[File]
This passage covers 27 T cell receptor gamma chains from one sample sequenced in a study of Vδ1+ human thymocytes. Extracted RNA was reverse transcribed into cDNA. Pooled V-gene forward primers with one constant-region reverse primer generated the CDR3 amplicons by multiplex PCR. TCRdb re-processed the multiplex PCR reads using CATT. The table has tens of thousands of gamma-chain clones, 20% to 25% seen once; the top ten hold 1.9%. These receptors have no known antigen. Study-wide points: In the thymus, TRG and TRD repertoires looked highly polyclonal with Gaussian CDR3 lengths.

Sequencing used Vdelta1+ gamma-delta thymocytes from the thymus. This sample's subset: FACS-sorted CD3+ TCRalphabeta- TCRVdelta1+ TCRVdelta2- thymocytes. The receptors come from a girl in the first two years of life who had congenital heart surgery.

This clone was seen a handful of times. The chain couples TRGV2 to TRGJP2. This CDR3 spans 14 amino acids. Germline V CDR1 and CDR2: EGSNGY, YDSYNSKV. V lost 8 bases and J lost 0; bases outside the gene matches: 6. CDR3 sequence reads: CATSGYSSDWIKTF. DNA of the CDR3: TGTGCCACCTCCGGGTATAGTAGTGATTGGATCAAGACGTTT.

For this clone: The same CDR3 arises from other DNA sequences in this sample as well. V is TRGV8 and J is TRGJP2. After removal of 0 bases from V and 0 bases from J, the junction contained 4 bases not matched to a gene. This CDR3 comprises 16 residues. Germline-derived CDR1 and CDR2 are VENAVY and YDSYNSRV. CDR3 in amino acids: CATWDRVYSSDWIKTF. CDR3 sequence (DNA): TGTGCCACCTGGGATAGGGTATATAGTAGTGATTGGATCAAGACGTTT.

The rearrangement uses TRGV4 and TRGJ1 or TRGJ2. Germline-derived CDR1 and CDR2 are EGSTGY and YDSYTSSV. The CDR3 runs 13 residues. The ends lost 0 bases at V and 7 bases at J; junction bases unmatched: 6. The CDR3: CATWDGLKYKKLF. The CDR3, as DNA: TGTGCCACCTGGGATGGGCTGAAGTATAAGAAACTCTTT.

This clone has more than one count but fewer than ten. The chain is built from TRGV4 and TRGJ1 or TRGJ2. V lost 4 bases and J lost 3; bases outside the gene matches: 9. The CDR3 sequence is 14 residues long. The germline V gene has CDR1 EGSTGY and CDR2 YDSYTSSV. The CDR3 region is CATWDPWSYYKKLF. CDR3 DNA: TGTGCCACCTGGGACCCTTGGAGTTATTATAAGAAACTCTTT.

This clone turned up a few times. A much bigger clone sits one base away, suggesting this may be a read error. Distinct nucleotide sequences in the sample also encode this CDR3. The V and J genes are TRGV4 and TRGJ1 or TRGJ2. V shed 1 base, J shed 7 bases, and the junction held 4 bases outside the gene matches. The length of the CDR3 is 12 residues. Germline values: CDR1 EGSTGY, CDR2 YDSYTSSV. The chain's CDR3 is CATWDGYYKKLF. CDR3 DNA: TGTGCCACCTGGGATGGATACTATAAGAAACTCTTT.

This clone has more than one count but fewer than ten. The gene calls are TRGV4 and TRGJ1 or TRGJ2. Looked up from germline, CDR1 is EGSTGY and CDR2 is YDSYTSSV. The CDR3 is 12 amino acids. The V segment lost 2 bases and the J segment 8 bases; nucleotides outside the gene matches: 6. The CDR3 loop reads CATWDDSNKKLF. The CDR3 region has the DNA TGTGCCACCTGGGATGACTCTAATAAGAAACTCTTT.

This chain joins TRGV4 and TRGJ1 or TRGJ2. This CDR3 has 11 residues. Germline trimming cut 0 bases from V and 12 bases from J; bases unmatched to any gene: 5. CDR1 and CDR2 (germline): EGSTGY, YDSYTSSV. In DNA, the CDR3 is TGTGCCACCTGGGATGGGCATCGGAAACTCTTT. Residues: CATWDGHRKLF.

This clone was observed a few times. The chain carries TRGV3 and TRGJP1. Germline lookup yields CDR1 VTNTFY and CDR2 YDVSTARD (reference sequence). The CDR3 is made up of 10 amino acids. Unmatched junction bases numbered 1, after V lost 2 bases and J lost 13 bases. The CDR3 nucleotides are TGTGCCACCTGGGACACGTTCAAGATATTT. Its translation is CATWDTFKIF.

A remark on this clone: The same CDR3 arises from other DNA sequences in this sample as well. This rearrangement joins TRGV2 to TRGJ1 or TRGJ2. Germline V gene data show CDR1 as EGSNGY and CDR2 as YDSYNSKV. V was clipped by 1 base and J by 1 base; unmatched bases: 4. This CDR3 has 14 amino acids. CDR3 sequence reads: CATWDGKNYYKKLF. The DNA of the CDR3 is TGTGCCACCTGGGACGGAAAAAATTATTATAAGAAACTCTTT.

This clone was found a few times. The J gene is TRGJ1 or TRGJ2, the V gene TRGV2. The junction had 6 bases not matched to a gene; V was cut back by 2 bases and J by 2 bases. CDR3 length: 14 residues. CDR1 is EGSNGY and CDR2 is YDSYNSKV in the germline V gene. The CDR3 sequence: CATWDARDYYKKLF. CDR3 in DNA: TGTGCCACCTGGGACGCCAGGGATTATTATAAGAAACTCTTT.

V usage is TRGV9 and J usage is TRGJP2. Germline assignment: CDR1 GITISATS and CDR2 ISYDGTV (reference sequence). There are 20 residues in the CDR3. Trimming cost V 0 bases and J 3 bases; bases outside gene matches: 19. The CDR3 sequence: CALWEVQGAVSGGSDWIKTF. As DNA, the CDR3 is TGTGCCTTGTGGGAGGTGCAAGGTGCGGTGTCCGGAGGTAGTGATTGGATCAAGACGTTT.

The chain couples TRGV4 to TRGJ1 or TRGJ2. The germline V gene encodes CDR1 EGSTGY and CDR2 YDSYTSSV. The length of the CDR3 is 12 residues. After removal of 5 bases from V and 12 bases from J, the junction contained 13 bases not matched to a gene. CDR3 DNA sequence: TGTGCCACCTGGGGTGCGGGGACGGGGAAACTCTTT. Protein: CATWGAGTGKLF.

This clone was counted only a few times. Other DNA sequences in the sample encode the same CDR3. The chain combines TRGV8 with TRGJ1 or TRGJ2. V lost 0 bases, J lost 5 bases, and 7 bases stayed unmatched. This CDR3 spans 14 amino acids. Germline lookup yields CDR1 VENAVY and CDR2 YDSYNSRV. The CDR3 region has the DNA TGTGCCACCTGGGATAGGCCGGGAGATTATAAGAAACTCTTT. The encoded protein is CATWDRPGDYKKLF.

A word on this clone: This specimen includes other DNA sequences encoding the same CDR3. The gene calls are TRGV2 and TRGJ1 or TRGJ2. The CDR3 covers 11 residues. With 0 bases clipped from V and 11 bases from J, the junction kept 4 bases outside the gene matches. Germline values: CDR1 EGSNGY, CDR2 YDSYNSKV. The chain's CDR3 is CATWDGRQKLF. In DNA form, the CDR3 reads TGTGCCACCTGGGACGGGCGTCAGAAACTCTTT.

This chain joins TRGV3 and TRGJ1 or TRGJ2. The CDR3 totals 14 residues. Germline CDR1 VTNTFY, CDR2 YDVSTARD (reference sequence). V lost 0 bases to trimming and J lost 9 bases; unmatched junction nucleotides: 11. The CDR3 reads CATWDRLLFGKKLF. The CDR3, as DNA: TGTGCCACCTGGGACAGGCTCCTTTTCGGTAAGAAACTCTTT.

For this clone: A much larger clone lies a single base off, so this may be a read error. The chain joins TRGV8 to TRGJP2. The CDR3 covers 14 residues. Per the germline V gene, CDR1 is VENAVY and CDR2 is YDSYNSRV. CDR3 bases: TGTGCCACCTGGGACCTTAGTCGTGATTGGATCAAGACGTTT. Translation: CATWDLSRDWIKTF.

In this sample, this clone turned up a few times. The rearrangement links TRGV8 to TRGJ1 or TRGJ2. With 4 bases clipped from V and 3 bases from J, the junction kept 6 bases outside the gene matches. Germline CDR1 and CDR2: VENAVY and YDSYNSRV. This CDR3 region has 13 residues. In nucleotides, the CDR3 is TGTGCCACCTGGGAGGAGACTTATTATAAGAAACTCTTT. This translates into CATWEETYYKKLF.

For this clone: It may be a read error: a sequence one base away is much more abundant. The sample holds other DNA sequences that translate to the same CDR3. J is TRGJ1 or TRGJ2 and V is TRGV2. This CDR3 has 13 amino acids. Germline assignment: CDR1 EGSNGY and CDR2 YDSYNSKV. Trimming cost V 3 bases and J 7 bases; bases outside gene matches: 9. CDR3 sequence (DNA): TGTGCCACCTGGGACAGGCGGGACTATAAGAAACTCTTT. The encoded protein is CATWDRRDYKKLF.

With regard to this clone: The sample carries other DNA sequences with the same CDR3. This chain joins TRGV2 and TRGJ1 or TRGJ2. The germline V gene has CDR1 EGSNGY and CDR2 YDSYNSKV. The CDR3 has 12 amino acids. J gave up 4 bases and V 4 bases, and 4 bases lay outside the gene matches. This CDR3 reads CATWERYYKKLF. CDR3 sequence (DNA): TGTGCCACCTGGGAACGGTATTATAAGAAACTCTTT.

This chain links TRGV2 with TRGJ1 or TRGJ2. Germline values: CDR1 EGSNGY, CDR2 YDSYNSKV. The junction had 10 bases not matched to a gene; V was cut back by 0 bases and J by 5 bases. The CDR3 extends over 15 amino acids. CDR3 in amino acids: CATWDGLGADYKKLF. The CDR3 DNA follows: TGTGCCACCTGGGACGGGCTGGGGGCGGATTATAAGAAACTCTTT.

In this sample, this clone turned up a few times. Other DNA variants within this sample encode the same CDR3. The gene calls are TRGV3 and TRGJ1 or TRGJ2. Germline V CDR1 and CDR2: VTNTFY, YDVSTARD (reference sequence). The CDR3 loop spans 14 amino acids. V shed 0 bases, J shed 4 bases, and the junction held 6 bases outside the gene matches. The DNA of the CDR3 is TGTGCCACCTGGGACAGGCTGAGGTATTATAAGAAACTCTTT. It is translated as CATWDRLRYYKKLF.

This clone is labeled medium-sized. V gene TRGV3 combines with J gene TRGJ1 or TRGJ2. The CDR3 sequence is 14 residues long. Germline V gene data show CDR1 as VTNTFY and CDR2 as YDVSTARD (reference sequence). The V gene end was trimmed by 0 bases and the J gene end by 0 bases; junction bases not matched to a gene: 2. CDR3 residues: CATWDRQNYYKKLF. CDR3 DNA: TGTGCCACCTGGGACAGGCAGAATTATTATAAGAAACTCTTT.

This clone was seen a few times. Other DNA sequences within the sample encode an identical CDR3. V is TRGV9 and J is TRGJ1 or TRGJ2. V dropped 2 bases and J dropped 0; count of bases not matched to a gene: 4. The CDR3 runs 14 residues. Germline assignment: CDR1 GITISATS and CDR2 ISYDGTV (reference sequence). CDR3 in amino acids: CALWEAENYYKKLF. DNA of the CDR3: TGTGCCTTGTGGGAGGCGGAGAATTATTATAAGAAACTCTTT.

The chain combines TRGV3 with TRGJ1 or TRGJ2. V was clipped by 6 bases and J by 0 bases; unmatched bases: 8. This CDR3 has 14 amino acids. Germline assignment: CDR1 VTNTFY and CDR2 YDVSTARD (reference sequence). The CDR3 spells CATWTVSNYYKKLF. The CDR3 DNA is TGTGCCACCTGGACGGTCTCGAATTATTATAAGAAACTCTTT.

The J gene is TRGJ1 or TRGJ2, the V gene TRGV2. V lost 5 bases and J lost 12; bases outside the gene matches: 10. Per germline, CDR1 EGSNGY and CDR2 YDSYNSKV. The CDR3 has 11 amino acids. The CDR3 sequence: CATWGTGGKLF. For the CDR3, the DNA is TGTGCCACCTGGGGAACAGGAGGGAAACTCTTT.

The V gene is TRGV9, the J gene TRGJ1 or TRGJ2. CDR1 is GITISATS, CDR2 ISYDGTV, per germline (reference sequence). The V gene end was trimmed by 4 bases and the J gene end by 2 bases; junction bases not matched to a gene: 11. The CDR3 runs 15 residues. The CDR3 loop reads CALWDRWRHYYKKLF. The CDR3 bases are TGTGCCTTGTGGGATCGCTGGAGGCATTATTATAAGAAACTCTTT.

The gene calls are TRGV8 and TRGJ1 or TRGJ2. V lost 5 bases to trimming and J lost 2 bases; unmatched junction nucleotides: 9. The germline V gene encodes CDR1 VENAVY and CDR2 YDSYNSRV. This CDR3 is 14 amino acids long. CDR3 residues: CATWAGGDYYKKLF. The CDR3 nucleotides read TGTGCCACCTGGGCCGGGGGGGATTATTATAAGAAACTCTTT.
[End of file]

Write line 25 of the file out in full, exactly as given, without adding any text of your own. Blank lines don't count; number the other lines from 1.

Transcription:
This clone was seen a few times. Other DNA sequences within the sample encode an identical CDR3. V is TRGV9 and J is TRGJ1 or TRGJ2. V dropped 2 bases and J dropped 0; count of bases not matched to a gene: 4. The CDR3 runs 14 residues. Germline assignment: CDR1 GITISATS and CDR2 ISYDGTV (reference sequence). CDR3 in amino acids: CALWEAENYYKKLF. DNA of the CDR3: TGTGCCTTGTGGGAGGCGGAGAATTATTATAAGAAACTCTTT.